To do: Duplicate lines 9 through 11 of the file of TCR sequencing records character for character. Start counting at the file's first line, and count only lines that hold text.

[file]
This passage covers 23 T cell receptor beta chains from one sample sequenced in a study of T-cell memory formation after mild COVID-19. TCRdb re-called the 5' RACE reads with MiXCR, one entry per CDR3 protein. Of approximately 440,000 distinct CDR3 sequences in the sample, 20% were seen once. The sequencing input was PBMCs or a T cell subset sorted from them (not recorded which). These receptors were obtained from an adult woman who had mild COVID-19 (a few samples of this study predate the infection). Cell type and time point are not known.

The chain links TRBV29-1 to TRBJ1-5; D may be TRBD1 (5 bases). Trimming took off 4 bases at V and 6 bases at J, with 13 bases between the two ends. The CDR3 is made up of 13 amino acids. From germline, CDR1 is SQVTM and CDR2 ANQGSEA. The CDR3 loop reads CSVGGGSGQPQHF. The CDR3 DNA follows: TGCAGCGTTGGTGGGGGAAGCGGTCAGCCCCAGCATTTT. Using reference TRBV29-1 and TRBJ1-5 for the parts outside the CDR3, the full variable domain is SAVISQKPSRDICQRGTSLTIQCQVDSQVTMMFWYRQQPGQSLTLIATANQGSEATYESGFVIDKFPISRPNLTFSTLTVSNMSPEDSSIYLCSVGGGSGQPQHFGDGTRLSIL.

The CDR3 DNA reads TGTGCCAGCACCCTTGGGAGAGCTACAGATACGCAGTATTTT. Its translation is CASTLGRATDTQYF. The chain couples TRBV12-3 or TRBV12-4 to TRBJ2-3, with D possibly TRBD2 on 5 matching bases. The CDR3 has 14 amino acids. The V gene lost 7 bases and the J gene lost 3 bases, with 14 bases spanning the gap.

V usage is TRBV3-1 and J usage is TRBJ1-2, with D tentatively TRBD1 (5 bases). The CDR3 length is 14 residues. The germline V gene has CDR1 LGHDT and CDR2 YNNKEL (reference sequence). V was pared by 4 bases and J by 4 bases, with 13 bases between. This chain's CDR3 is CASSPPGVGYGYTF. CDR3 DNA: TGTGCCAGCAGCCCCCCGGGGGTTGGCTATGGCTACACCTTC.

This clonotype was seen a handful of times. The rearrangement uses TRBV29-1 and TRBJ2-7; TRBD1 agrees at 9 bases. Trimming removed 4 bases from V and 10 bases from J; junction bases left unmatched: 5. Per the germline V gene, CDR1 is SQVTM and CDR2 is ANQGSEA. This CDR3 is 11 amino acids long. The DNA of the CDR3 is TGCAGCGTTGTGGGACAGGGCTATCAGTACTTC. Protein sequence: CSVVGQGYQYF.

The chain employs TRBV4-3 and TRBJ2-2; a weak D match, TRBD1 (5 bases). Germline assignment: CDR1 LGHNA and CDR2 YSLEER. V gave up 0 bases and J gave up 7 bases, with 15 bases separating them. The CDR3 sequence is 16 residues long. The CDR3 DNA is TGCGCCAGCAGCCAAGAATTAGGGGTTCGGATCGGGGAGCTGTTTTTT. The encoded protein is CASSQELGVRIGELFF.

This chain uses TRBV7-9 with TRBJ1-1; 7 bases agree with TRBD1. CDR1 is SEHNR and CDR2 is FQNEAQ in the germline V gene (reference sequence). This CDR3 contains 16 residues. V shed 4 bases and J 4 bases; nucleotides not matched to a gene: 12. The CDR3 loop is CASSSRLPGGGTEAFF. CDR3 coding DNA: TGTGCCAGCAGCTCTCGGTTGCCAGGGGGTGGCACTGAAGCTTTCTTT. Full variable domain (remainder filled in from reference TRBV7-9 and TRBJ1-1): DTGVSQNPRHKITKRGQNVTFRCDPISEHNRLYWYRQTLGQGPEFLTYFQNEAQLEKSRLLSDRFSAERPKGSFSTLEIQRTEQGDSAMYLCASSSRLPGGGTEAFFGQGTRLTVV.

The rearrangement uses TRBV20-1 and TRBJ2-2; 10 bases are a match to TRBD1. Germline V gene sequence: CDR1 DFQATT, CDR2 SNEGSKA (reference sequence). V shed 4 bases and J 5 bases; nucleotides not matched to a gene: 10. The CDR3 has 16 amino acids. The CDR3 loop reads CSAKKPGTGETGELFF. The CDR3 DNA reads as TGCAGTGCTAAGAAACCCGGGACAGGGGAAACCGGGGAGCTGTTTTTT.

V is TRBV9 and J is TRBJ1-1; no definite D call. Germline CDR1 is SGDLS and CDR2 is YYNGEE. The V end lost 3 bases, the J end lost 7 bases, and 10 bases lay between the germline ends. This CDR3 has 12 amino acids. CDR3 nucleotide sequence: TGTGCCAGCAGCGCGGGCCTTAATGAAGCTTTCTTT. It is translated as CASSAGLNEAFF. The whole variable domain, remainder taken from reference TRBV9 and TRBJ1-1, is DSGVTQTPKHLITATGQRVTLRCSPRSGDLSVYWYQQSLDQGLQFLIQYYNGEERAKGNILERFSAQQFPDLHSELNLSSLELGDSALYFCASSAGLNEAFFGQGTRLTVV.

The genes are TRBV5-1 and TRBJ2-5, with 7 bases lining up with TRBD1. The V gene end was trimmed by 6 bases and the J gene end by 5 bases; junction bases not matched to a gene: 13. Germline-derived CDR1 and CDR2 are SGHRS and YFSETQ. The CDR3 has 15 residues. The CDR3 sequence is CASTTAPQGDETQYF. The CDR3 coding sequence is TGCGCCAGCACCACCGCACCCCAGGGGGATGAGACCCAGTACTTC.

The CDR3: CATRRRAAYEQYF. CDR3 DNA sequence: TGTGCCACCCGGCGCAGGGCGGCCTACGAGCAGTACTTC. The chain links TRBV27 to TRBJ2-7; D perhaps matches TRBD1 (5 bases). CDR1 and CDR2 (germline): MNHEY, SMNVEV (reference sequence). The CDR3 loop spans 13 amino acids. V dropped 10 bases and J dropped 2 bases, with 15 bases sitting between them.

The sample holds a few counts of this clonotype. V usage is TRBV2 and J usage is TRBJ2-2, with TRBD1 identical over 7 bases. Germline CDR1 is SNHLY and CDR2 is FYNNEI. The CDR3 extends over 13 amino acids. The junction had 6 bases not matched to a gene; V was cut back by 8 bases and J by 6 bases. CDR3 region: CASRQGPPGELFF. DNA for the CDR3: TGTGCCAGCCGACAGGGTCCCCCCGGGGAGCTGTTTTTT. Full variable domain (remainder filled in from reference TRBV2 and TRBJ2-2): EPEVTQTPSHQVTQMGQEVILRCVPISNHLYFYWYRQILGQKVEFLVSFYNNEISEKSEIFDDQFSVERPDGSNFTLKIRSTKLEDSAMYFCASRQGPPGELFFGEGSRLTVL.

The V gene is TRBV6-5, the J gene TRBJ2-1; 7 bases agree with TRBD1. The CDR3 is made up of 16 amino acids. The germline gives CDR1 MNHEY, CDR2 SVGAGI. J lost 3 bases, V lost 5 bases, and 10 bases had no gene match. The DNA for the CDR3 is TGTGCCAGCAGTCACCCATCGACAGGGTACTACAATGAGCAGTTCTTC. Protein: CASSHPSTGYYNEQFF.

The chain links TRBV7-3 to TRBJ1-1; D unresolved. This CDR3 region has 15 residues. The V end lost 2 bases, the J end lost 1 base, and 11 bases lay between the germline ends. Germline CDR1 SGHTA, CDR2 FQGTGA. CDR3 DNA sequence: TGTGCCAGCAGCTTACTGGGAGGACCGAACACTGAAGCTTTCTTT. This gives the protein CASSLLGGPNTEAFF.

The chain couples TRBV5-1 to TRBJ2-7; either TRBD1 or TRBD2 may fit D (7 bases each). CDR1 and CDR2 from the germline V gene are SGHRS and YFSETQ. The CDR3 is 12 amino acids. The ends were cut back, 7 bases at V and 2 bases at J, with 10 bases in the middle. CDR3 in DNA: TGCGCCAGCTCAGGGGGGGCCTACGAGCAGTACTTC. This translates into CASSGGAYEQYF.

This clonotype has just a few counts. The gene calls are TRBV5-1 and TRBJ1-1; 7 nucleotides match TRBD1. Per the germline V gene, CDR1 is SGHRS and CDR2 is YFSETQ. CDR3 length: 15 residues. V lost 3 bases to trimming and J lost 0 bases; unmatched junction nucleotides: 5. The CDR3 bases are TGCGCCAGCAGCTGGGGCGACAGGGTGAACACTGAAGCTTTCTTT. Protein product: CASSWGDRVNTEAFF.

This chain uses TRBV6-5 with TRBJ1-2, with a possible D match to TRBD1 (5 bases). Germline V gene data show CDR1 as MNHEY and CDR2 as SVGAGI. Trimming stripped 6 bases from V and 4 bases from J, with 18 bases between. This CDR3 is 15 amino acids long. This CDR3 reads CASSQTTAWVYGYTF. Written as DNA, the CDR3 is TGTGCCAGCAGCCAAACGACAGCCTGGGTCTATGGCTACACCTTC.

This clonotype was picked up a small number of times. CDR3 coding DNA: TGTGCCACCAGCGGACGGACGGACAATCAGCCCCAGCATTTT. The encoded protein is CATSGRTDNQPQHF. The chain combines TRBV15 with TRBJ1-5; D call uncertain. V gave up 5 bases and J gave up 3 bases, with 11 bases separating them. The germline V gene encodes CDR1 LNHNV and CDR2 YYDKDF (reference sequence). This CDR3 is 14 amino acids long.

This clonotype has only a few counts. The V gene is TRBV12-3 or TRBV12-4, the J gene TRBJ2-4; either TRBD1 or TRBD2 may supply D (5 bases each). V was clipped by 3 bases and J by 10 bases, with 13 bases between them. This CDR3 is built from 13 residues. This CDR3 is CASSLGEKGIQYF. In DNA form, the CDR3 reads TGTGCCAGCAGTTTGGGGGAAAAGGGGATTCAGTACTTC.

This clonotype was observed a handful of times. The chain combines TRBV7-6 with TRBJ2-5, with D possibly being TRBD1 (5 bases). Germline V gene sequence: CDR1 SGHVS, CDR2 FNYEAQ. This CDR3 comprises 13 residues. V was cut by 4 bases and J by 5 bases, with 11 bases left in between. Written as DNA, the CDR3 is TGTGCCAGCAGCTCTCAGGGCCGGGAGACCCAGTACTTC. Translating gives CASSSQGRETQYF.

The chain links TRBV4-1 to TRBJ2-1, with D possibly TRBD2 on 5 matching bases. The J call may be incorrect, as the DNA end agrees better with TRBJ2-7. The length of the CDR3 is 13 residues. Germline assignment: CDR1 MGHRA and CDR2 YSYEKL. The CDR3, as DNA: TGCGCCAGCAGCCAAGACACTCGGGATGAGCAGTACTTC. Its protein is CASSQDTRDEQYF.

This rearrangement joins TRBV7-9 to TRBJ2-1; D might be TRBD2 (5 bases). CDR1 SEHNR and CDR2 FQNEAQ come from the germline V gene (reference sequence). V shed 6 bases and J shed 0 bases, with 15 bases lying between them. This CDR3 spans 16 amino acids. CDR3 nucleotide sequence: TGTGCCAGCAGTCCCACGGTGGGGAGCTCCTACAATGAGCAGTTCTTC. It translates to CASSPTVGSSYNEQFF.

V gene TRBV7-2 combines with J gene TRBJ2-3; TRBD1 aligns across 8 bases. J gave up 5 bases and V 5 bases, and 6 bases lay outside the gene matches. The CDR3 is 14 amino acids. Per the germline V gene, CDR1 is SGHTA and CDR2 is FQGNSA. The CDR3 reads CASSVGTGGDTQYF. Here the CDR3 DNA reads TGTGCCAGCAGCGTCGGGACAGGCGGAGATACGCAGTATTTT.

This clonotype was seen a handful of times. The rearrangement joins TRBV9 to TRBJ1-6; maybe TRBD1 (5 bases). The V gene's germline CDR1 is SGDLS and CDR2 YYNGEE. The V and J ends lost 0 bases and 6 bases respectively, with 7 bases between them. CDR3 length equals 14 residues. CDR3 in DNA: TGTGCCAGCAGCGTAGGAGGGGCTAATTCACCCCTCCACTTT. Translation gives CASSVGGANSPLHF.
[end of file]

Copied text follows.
V is TRBV9 and J is TRBJ1-1; no definite D call. Germline CDR1 is SGDLS and CDR2 is YYNGEE. The V end lost 3 bases, the J end lost 7 bases, and 10 bases lay between the germline ends. This CDR3 has 12 amino acids. CDR3 nucleotide sequence: TGTGCCAGCAGCGCGGGCCTTAATGAAGCTTTCTTT. It is translated as CASSAGLNEAFF. The whole variable domain, remainder taken from reference TRBV9 and TRBJ1-1, is DSGVTQTPKHLITATGQRVTLRCSPRSGDLSVYWYQQSLDQGLQFLIQYYNGEERAKGNILERFSAQQFPDLHSELNLSSLELGDSALYFCASSAGLNEAFFGQGTRLTVV.

The genes are TRBV5-1 and TRBJ2-5, with 7 bases lining up with TRBD1. The V gene end was trimmed by 6 bases and the J gene end by 5 bases; junction bases not matched to a gene: 13. Germline-derived CDR1 and CDR2 are SGHRS and YFSETQ. The CDR3 has 15 residues. The CDR3 sequence is CASTTAPQGDETQYF. The CDR3 coding sequence is TGCGCCAGCACCACCGCACCCCAGGGGGATGAGACCCAGTACTTC.

The CDR3: CATRRRAAYEQYF. CDR3 DNA sequence: TGTGCCACCCGGCGCAGGGCGGCCTACGAGCAGTACTTC. The chain links TRBV27 to TRBJ2-7; D perhaps matches TRBD1 (5 bases). CDR1 and CDR2 (germline): MNHEY, SMNVEV (reference sequence). The CDR3 loop spans 13 amino acids. V dropped 10 bases and J dropped 2 bases, with 15 bases sitting between them.